As the previous paragraph indicates, I'm well aware that I'm not the cause of this problem. However, emotionally I can't get over the fact that there are others (around a quarter of people in BC) who are looking for a family doctor but unable to find one. And I literally jumped the queue because of my medical condition. Were it not for my responsibility to my children, I would find that difficult to live with. However, I think most parents would do the same to make sure they were around for their kids.

The true guilt, of course, would have surfaced had my privileged position (having enough money to offer the large reward) made the difference. While knocking on doors and calling voters for the Obama campaign, I never thought that a progressive government (like the BC NDP is supposed to be) would allow single payer healthcare to languish. It never occurred to me that prohibiting free market provision of medical services in favor of a government pays system meant that an incompetent or indifferent government could endanger the health of everybody. It definitely never occurred to me that I would need to offer a reward to find a family doctor.

The bottom line is that the Canadian system was never supposed to work like this. There was supposed to be enough money to pay doctors. There was supposed to be a large enough number of doctors to treat the patients. The egos of those in provincial leadership weren't supposed to lead them to use growing anger over healthcare failures as a lever to get money from the federal government -- rather than simply fixing the problems.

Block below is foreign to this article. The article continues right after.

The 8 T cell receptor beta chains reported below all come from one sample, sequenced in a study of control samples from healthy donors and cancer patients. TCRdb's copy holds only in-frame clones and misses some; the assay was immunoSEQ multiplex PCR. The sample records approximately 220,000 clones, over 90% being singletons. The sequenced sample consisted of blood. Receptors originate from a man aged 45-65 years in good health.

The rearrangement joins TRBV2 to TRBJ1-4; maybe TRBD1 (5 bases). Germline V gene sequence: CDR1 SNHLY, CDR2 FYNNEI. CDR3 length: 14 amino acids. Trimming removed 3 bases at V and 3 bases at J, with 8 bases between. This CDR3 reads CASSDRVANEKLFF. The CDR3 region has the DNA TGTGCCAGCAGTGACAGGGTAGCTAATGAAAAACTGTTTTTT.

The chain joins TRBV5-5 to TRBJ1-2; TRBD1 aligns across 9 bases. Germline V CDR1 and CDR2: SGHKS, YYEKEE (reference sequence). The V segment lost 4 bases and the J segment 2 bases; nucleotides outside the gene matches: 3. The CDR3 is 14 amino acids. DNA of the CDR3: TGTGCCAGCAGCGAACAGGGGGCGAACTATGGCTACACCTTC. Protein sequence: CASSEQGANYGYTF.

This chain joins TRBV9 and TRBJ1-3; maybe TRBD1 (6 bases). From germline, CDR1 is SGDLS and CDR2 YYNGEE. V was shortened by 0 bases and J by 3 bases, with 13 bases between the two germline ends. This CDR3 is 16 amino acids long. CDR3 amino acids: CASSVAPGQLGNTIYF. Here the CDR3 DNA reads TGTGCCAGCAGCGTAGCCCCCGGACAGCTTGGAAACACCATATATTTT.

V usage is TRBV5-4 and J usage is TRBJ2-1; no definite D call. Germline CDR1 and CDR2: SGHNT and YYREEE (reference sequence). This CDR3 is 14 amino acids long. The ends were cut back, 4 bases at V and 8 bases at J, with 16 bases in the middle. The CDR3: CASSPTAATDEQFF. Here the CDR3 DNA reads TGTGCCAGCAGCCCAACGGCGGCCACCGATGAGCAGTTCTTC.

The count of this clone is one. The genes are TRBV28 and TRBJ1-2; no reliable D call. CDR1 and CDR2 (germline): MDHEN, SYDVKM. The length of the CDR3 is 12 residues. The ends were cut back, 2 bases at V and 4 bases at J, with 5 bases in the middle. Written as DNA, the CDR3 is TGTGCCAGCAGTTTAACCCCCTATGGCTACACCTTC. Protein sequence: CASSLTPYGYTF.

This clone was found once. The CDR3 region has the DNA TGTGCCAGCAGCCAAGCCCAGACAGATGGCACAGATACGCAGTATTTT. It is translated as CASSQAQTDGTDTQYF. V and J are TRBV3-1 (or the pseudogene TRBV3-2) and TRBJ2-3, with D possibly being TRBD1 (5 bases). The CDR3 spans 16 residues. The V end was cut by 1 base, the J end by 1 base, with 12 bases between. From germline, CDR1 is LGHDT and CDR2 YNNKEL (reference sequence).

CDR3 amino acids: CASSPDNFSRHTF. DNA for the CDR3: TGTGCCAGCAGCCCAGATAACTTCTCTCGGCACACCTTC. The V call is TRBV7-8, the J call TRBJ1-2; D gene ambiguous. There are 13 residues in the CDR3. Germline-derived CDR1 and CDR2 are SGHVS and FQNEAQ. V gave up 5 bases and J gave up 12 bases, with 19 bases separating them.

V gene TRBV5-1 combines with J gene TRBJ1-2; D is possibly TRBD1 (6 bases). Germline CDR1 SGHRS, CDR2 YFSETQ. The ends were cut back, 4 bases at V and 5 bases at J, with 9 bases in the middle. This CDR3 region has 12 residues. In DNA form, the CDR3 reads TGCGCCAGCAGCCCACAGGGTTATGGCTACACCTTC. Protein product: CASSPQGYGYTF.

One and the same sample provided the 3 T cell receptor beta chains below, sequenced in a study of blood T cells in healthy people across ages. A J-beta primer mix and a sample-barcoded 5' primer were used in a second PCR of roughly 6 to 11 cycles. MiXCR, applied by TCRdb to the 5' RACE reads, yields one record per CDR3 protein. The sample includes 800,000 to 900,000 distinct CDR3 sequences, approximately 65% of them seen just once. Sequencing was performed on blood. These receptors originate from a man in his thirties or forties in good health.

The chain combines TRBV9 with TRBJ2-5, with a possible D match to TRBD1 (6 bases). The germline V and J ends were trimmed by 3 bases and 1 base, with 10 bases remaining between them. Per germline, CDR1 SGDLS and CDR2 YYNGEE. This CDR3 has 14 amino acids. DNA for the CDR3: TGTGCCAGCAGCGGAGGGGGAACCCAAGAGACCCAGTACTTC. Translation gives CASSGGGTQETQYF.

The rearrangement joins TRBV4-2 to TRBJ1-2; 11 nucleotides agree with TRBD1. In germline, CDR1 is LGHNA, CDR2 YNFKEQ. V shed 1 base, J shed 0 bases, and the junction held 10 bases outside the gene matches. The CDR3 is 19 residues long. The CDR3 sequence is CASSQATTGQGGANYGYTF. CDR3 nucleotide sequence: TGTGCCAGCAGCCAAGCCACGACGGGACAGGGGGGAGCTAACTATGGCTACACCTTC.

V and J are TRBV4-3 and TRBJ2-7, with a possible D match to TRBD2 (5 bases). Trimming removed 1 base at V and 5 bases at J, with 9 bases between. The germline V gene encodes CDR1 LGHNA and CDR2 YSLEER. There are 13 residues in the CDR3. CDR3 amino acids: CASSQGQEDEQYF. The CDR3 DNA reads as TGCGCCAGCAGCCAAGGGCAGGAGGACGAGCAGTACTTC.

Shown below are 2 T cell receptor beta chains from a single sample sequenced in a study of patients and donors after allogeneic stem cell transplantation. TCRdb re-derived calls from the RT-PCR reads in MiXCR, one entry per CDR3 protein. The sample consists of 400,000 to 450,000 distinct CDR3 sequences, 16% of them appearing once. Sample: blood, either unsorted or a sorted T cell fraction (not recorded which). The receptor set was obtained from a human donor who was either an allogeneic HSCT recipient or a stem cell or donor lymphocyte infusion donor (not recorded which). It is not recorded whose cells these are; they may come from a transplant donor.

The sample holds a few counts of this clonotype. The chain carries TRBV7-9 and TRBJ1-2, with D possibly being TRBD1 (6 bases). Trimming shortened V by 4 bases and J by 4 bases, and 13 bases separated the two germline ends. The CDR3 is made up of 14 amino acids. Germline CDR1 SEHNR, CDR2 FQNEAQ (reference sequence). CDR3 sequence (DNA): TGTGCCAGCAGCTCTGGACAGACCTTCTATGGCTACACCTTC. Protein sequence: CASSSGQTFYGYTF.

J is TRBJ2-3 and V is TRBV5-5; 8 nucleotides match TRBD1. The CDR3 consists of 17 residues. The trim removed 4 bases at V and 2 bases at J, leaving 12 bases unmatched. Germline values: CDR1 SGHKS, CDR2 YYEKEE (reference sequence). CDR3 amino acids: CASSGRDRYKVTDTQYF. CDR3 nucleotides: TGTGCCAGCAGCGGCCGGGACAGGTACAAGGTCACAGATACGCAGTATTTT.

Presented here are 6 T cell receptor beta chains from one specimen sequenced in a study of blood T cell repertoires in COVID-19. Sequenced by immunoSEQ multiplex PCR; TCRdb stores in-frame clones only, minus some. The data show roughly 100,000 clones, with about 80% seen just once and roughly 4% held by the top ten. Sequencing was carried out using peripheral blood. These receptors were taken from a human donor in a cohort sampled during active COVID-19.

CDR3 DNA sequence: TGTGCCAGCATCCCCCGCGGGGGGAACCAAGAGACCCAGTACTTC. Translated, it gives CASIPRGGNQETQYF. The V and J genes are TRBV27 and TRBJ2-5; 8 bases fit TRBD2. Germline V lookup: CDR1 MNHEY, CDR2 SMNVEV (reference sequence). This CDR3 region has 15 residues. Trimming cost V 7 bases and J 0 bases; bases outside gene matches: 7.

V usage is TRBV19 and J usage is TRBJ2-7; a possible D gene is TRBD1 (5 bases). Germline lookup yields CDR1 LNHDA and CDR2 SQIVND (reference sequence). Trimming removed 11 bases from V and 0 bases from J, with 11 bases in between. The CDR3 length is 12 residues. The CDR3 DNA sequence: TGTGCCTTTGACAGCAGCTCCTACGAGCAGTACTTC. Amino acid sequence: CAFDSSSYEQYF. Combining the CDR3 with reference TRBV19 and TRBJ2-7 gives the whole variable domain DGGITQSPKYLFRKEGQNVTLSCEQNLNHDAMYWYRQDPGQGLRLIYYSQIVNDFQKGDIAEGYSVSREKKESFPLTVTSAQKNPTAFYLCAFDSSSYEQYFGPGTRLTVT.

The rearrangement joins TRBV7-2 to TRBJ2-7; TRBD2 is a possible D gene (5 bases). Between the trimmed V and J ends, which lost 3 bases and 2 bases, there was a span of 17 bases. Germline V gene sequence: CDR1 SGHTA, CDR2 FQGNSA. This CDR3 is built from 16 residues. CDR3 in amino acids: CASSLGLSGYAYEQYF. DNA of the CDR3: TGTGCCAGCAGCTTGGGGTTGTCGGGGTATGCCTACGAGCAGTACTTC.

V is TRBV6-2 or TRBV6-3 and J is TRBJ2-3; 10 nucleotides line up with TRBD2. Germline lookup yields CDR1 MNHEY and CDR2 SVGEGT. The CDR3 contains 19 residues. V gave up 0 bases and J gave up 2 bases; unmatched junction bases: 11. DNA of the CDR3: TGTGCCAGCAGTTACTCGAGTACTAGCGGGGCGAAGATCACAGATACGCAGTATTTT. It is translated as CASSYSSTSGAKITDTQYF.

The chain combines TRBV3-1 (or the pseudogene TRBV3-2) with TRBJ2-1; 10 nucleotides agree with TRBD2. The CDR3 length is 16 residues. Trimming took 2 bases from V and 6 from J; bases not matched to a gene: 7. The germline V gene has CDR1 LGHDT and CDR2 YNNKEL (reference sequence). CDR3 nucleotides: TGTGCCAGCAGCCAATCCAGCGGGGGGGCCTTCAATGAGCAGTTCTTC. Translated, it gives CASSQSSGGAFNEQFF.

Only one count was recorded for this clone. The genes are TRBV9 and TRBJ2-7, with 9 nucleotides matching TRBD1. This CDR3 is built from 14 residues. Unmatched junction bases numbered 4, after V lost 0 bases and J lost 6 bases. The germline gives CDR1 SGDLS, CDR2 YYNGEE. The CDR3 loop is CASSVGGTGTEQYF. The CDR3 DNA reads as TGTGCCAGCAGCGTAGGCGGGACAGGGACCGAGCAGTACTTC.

If I was in charge, I would take the following steps:

1. Identify jurisdictions with physician licensing standards similar to British Columbia, and allow licensed physicians from those jurisdictions to provide telemedicine services to residents of BC.

2. Welcome foreign-trained physicians to qualify to practice in BC, providing each with an advocate who will help them navigate everything from immigration to housing to training and licensing.

3. Raise the pay for family practice physicians to be competitive with the pay received by specialists so that the financial incentive to avoid family practice is eliminated.

4. Prohibit family physicians from charging people without government healthcare more than they collect from the government for seeing people with government healthcare. This alone would likely alleviate much of the crisis. Family doctors make far more money on a per capita basis seeing foreign patients than they do seeing BC residents, creating an incentive where non-residents can easily be seen by the same family doctors who claim their practice is too full to take on new BC residents as patients or walk-ins. This is a much bigger issue than most understand, and there are even companies that arrange for international travel to BC for private-pay medical care. 

5. Include mental health professionals, such as therapists and psychologists, within the government paid programs. From the overdose crisis to medical service providers such as nurses quitting from the stress of working with COVID patients, it is clear that the cost of providing mental health care is far less than the cost of not providing it.